Normally, you will be the commander of either a Soviet or German battalion which is composed of three infantry companies. Then a company is broken down into three infantry platoons. Platoons are also broken down into three squads of infantry, and usually a heavy weapons platoon (mostly machine guns). The battalion can be made stronger by the addition of some extra assets such as tanks, artillery, and anti-tank guns. Leadership is very important in the game and you must keep your units in command range. If not, they must pass a morale die roll, and some assets cannot act at all outside of command range. The strength of your units is easily kept track of  by the block wargaming system. You usually start out with a unit at full strength and then turn the block to the next strength/step number if it suffers damage. Some of us gamers are very used to opportunity fire and suppression, among other things. These are among some of the other well known tactical rules in games that are not found here. I will list what is not in the game and why by the designer Tom Dalgliesh himself:

"Opportunity Fire
Opportunity fire is excessive in many tactical
games. WW2 Infantry and vehicles simply did
not move through open terrain without clinging
to every tiny bit of cover available, nor without
fire support to keep enemy heads down.
Defender first fire in Assault reflects opportunity
fire in close combat when it was most effective.
Suppression fire is handled by the step reduction
system. Units that take hits have less firepower
and are partially suppressed until they Rally.
Guns and tanks would have no difficulty
turning to fire in any direction given a 10-30
minute interval. Tanks did have thinner armor
in the belly, flanks, top, and rear and this is
allowed for by making them more vulnerable to
bombardment (6.6) and assaults (9.65).
Hard & Soft Targets
The armor class system reduces firepower
against armored targets. This eliminates the
need for separate hard and soft firepowers.
Status Markers
Status markers should not be missed. Cluttering
maps and units with markers such as "Used",
"Suppressed", or "Final Fire" is not necessary.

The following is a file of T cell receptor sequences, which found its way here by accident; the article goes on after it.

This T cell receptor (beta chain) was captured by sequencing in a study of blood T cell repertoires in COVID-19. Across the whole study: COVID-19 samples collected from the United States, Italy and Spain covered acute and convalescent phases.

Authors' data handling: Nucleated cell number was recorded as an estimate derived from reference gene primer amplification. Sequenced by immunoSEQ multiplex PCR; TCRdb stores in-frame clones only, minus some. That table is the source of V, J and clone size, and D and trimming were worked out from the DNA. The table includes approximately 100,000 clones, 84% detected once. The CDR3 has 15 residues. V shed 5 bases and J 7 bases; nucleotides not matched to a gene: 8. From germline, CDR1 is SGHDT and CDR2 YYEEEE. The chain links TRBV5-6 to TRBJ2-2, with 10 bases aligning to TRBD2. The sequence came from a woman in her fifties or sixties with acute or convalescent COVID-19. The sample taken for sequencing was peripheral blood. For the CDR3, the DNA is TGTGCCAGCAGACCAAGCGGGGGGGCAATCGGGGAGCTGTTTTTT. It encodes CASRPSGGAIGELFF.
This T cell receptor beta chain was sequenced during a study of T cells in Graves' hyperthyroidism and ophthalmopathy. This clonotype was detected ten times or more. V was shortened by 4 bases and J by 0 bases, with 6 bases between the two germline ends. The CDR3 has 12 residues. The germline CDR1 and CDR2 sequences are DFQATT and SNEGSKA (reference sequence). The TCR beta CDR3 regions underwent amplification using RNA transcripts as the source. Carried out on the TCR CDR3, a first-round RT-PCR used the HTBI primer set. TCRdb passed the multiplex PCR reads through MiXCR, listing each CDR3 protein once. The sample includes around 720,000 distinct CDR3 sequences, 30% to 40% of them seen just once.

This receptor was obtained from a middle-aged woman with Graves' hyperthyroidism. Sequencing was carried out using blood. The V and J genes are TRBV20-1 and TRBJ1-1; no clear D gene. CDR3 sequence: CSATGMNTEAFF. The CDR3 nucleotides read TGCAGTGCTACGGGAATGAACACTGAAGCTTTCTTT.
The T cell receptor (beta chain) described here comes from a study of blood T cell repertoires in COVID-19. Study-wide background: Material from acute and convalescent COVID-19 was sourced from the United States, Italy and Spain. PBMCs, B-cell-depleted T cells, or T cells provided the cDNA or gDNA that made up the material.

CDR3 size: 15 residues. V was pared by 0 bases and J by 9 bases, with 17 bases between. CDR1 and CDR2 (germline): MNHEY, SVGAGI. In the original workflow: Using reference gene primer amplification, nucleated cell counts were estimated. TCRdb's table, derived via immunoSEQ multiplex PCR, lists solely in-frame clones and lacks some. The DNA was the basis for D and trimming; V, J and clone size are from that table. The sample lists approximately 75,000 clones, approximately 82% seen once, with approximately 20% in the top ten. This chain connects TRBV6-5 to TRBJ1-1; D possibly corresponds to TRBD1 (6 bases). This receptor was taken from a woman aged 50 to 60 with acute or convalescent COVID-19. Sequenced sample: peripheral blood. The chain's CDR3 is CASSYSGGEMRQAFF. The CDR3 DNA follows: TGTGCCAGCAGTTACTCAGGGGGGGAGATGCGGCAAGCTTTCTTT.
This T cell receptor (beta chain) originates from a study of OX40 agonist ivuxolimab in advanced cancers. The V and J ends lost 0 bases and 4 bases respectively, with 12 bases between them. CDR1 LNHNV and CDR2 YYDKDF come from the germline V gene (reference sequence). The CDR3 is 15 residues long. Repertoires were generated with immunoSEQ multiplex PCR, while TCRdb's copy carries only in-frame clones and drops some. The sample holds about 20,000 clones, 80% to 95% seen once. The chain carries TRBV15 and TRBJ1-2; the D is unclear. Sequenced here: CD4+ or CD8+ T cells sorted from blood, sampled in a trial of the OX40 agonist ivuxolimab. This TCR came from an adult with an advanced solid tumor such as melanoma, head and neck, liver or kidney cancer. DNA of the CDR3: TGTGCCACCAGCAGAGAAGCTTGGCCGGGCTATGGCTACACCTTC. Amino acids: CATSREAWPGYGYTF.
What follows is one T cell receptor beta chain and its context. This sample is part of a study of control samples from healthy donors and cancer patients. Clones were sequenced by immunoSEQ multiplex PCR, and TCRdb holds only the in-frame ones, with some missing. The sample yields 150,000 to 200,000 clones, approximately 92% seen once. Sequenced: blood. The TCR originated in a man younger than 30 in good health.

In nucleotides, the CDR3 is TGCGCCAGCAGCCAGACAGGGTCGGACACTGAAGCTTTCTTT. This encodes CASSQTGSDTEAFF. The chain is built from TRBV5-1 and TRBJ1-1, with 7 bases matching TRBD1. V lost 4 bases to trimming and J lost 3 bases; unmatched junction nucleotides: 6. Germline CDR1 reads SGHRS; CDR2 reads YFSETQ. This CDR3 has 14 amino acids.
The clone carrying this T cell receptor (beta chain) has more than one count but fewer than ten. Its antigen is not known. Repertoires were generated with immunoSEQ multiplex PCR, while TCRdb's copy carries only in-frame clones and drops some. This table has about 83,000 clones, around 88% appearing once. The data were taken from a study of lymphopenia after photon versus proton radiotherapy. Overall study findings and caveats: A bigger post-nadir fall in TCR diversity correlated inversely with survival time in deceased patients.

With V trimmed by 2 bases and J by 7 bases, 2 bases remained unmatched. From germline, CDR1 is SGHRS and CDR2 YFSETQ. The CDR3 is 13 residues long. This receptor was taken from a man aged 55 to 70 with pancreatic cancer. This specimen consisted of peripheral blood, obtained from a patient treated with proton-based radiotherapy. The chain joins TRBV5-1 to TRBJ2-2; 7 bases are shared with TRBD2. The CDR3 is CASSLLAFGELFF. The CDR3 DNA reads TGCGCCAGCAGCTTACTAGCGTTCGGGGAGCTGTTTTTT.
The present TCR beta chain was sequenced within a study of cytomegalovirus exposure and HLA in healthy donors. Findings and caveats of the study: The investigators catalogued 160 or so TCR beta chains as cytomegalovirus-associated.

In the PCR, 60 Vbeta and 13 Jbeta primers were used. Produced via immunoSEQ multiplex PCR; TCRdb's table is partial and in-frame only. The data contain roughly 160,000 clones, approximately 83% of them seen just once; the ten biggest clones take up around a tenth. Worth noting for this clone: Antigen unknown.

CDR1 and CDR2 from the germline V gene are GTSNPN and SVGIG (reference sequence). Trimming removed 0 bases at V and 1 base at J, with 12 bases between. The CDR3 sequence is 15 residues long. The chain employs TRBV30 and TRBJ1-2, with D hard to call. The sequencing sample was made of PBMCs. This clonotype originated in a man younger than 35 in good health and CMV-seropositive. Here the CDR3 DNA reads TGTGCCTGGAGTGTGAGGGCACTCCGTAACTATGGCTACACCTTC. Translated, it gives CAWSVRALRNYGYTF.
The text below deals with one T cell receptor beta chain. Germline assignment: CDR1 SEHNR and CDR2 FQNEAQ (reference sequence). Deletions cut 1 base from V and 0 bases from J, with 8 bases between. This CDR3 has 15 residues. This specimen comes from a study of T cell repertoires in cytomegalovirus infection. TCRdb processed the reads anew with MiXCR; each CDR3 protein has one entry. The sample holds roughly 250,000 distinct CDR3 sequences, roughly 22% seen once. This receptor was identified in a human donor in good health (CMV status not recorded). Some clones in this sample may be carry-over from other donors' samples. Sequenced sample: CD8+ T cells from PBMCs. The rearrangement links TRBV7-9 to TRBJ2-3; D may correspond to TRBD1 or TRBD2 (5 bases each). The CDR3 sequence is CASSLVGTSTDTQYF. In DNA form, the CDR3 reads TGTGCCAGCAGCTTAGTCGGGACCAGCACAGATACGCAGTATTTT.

Units are upright, face-up, or face-down
depending on their action."

 The nature of block wargames lends itself to Fog of War, and EastFront does this particularly well. The only caveat to this rule is tanks. "Tanks are the exception. Veteran infantry could determine the location and identity of tanks just from the sound of their engines. Hence, tanks are revealed when they fire or move." The scenario that you have picked will state which player goes first. After the first turn a die roll determines who goes first. The active player can then activate one headquarter per company; "When commanding multiple companies, HQs are activated and resolved one by one in any desired order." The gameplay is fast and furious because of the design decisions made in the rules. I think the game is a great tactical one that gives you a lot of bling, but does not wrap you up in a cocoon of rules to play it out. After your first or second game there really is no reason to be perusing the rulebook anymore, unless you are extremely forgetful. Thank you Columbia Games for letting me review this great addition to the Combat Infantry stable. I hope the games will spawn either different areas or years during World War II. That way we can play in the Pacific or use airborne troops etc. I will have the link to my Combat Infantry: WestFront 1944-1945 review along with some others below.

Columbia Games:

Combat Infantry Series:

This is my review of Columbia Games Julius Caesar: